U.S. banks that have been earning record profits from home loans are adding or transferring thousands of staff to catch up with demand for refinancing after shortages blocked homeowners from getting lower rates.
The first sign of what would ultimately become a $3 billion fraud surfaced Jan. 11, 2000, when Fannie Mae executive Samuel Smith discovered Taylor, Bean & Whitaker Mortgage Corp. sold him a loan owned by someone else.
The cost of protecting bank bonds from default has fallen to the lowest level in as much as 20 months, pushed down at the same time regulators are loosening reserve rules and measures aimed at staving off another credit seizure.
Banks that agreed to help troubled borrowers as part of a settlement with regulators over foreclosure misdeeds are spending most of the promised aid on sales that displace homeowners and forgiveness that erases home equity loans from their books.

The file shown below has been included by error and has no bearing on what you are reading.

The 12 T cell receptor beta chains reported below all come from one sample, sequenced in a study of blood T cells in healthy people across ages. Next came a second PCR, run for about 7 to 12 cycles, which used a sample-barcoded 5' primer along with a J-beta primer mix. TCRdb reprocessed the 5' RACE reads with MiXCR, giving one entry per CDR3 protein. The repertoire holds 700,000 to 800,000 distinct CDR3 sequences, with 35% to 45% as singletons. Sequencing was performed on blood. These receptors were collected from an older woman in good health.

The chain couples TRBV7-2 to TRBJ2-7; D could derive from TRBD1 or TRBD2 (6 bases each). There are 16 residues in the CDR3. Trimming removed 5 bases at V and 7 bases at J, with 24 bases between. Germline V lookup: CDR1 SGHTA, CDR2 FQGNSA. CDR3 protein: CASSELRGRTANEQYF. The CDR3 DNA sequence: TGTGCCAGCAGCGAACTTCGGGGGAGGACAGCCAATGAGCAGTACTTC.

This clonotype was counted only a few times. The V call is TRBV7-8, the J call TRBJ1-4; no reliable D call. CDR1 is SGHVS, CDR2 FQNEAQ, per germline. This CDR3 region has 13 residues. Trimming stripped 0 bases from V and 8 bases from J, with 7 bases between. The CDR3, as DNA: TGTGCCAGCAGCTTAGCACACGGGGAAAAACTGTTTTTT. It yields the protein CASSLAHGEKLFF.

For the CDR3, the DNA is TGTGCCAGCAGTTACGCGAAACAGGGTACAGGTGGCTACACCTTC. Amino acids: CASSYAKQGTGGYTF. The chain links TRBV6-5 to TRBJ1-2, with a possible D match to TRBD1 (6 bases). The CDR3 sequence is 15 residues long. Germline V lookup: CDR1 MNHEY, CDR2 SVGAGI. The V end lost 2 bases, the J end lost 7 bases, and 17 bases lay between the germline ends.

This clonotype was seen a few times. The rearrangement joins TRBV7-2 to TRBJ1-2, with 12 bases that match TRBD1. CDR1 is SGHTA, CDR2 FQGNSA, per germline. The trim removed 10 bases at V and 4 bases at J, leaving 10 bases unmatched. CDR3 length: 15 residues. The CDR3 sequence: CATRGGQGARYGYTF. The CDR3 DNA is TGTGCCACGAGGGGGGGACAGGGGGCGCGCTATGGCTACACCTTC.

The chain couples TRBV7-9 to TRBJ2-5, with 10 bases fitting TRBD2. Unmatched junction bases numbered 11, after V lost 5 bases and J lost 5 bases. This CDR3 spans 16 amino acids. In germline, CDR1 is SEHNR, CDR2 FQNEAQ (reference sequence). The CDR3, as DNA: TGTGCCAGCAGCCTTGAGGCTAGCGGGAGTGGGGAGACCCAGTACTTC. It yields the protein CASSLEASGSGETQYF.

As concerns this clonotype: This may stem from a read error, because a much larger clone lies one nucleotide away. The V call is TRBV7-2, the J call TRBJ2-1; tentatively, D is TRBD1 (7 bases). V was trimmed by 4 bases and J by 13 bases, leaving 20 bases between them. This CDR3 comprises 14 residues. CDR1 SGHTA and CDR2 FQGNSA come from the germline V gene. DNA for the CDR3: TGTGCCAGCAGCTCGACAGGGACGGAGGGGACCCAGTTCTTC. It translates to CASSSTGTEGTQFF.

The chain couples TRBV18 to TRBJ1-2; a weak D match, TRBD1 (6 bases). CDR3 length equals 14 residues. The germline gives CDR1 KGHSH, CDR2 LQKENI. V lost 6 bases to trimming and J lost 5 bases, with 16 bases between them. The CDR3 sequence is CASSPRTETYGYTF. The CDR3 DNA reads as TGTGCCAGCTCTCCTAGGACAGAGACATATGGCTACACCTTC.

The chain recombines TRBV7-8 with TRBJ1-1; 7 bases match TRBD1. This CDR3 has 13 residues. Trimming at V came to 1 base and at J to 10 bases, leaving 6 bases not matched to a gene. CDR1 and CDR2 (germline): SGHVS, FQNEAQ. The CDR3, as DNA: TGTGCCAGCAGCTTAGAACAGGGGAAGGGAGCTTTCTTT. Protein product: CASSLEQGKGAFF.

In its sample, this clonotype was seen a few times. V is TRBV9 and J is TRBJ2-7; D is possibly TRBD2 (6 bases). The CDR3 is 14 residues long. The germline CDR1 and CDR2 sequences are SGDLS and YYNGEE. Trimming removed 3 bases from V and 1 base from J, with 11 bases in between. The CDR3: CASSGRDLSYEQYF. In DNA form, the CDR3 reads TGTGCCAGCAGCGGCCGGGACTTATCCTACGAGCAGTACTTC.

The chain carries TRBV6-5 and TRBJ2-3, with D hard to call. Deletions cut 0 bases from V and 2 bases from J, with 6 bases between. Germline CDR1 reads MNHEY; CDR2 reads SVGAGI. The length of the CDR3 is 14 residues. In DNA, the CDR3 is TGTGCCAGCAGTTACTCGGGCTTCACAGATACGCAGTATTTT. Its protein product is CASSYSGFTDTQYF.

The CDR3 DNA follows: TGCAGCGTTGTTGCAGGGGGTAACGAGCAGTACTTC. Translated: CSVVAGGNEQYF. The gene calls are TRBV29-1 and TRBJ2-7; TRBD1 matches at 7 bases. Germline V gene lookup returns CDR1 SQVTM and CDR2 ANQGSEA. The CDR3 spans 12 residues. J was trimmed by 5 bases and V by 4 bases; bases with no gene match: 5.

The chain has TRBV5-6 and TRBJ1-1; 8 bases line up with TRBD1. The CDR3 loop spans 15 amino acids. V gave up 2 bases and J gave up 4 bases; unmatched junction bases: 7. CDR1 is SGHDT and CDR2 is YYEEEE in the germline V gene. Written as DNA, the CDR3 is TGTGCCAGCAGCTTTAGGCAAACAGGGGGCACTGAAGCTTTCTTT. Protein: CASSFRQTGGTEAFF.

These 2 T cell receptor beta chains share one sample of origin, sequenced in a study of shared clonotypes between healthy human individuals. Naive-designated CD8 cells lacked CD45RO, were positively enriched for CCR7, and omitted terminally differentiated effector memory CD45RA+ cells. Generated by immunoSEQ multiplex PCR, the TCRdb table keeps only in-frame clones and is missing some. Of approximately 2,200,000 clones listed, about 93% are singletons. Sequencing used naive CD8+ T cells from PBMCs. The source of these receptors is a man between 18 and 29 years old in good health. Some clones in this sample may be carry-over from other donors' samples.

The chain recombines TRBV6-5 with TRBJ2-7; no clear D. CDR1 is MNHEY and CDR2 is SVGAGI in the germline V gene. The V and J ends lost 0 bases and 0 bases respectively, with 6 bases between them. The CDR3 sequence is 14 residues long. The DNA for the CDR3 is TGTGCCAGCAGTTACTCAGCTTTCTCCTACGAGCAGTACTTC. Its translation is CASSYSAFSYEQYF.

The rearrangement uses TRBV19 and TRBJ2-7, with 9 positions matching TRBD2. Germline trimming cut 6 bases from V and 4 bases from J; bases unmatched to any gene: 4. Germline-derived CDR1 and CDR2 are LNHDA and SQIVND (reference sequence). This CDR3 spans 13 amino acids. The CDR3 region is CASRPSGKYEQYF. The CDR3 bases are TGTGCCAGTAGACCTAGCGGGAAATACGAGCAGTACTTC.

New York Attorney General Andrew Cuomo asked a judge to rule without trial that Ezra Merkin and his Gabriel Capital Corp. engaged in fraud by secretly placing client funds with swindler Bernard Madoff.
U.S. regulators led by the Office of the Comptroller of the Currency will replace a largely fruitless effort to find victims of botched foreclosures at the 14 biggest mortgage servicers with flat penalties, five people briefed on the talks said.